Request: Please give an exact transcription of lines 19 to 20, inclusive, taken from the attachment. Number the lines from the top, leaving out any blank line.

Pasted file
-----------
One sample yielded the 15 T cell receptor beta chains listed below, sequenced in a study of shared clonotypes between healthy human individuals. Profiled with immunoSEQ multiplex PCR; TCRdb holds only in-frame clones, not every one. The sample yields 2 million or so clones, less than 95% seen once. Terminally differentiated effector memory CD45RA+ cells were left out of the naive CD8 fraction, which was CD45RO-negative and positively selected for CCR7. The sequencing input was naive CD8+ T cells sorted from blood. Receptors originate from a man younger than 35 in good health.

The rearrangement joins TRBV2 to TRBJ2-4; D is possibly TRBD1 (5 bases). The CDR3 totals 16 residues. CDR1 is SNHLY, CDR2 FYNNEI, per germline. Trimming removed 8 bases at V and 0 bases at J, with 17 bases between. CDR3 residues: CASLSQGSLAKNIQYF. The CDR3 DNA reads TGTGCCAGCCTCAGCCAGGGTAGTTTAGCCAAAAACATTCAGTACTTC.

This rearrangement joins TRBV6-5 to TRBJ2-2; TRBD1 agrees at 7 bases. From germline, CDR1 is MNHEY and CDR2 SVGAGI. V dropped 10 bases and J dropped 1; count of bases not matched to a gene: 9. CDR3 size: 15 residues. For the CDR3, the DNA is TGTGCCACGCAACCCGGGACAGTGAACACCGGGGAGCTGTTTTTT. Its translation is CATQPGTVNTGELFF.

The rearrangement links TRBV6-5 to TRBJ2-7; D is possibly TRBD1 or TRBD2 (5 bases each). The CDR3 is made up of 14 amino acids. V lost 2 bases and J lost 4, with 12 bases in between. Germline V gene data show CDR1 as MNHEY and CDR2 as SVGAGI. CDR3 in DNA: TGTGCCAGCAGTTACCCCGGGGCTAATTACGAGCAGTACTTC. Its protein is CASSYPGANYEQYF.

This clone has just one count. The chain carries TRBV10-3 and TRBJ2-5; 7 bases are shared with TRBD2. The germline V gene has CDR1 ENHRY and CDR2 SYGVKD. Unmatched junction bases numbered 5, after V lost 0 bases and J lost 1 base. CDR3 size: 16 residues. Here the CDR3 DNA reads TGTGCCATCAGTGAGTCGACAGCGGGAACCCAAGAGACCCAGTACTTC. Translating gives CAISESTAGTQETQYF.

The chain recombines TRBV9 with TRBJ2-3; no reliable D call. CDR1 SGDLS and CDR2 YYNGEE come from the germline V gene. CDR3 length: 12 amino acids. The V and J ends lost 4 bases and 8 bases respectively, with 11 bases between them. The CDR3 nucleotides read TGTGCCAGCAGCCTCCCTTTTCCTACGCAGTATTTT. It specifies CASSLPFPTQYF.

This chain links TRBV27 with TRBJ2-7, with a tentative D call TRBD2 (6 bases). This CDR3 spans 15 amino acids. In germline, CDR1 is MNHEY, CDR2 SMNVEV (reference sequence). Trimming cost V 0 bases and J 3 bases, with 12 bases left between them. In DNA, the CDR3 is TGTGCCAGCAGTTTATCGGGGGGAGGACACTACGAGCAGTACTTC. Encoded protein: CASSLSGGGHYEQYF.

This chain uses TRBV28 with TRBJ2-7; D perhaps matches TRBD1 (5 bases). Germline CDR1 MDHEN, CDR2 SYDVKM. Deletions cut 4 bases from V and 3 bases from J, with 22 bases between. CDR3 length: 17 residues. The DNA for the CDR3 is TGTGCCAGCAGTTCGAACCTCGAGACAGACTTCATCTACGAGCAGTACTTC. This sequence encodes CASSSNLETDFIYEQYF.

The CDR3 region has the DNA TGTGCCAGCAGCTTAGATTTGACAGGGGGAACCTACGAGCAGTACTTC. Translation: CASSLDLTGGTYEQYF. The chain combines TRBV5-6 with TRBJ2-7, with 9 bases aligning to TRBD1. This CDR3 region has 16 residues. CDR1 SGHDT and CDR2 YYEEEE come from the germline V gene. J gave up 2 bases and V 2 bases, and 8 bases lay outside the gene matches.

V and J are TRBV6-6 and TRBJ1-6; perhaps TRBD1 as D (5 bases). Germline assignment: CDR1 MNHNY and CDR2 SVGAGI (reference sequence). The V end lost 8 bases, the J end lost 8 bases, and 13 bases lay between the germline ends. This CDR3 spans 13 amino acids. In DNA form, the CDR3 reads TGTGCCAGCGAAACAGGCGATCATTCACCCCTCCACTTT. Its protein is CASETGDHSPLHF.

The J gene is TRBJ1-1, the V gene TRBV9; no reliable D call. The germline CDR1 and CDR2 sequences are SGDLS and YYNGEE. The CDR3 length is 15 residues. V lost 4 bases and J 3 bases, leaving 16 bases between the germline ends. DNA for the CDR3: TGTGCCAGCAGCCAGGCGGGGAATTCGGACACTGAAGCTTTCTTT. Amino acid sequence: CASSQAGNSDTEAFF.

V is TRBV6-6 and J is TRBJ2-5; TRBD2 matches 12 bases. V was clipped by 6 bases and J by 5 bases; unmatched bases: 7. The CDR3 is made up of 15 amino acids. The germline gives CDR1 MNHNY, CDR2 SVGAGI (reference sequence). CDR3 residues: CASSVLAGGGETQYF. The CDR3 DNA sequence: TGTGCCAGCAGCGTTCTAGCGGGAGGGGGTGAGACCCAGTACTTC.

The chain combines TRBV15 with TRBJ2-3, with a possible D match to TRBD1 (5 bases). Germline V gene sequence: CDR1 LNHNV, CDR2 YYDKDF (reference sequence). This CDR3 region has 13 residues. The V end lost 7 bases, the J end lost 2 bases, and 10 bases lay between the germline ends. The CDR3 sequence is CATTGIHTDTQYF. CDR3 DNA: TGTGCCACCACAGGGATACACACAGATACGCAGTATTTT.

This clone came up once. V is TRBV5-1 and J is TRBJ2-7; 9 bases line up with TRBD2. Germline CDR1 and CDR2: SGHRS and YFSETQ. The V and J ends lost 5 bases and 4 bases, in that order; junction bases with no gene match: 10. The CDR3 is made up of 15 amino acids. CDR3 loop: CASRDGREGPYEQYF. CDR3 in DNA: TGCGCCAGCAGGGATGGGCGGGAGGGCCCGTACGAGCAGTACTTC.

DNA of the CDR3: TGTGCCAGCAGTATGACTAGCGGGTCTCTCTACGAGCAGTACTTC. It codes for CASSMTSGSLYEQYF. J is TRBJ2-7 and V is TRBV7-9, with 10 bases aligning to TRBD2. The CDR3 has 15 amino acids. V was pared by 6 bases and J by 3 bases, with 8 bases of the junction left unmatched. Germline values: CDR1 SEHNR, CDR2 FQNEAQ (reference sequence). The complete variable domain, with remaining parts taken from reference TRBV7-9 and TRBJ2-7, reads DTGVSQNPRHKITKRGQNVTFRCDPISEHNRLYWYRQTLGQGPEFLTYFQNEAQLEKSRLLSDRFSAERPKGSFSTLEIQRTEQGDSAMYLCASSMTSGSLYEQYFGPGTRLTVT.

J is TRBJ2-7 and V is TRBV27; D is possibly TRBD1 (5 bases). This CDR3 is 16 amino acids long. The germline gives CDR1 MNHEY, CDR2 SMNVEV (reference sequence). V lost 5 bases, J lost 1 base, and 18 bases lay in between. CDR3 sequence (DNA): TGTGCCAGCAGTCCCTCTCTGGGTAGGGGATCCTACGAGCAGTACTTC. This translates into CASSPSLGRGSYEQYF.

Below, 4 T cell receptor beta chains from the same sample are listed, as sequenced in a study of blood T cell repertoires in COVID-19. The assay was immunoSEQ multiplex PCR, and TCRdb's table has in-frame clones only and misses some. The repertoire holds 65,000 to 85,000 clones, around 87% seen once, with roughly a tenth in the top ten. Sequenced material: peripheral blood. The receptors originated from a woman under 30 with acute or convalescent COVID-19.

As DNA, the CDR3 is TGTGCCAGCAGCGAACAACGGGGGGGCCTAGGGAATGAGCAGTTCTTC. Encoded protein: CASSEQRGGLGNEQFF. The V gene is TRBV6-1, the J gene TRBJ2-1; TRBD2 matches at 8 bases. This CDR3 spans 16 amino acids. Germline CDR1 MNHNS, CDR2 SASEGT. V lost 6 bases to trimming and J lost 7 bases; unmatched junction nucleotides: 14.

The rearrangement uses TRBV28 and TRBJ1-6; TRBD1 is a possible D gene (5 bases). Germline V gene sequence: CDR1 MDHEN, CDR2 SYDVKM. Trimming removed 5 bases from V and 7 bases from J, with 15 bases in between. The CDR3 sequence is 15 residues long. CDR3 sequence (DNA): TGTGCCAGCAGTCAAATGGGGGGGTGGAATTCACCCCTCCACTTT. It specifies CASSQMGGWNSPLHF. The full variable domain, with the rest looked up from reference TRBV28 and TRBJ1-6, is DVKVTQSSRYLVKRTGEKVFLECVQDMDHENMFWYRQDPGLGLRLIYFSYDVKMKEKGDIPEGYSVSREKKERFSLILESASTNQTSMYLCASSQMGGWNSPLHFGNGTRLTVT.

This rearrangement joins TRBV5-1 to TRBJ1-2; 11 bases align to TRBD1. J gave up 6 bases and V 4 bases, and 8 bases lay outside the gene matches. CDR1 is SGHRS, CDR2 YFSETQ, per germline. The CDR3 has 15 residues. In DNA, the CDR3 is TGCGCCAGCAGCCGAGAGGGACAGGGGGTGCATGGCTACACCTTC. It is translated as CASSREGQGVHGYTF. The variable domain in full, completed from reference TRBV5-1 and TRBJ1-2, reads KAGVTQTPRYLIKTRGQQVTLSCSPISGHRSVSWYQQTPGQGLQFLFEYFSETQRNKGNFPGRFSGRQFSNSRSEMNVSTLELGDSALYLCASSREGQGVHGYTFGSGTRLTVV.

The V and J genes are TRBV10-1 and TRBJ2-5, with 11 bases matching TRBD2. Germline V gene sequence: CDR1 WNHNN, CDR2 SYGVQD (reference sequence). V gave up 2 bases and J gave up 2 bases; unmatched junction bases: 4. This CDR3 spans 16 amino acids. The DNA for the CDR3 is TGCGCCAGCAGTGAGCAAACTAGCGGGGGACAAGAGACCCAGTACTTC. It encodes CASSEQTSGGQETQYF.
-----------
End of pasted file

The rearrangement uses TRBV28 and TRBJ1-6; TRBD1 is a possible D gene (5 bases). Germline V gene sequence: CDR1 MDHEN, CDR2 SYDVKM. Trimming removed 5 bases from V and 7 bases from J, with 15 bases in between. The CDR3 sequence is 15 residues long. CDR3 sequence (DNA): TGTGCCAGCAGTCAAATGGGGGGGTGGAATTCACCCCTCCACTTT. It specifies CASSQMGGWNSPLHF. The full variable domain, with the rest looked up from reference TRBV28 and TRBJ1-6, is DVKVTQSSRYLVKRTGEKVFLECVQDMDHENMFWYRQDPGLGLRLIYFSYDVKMKEKGDIPEGYSVSREKKERFSLILESASTNQTSMYLCASSQMGGWNSPLHFGNGTRLTVT.

This rearrangement joins TRBV5-1 to TRBJ1-2; 11 bases align to TRBD1. J gave up 6 bases and V 4 bases, and 8 bases lay outside the gene matches. CDR1 is SGHRS, CDR2 YFSETQ, per germline. The CDR3 has 15 residues. In DNA, the CDR3 is TGCGCCAGCAGCCGAGAGGGACAGGGGGTGCATGGCTACACCTTC. It is translated as CASSREGQGVHGYTF. The variable domain in full, completed from reference TRBV5-1 and TRBJ1-2, reads KAGVTQTPRYLIKTRGQQVTLSCSPISGHRSVSWYQQTPGQGLQFLFEYFSETQRNKGNFPGRFSGRQFSNSRSEMNVSTLELGDSALYLCASSREGQGVHGYTFGSGTRLTVV.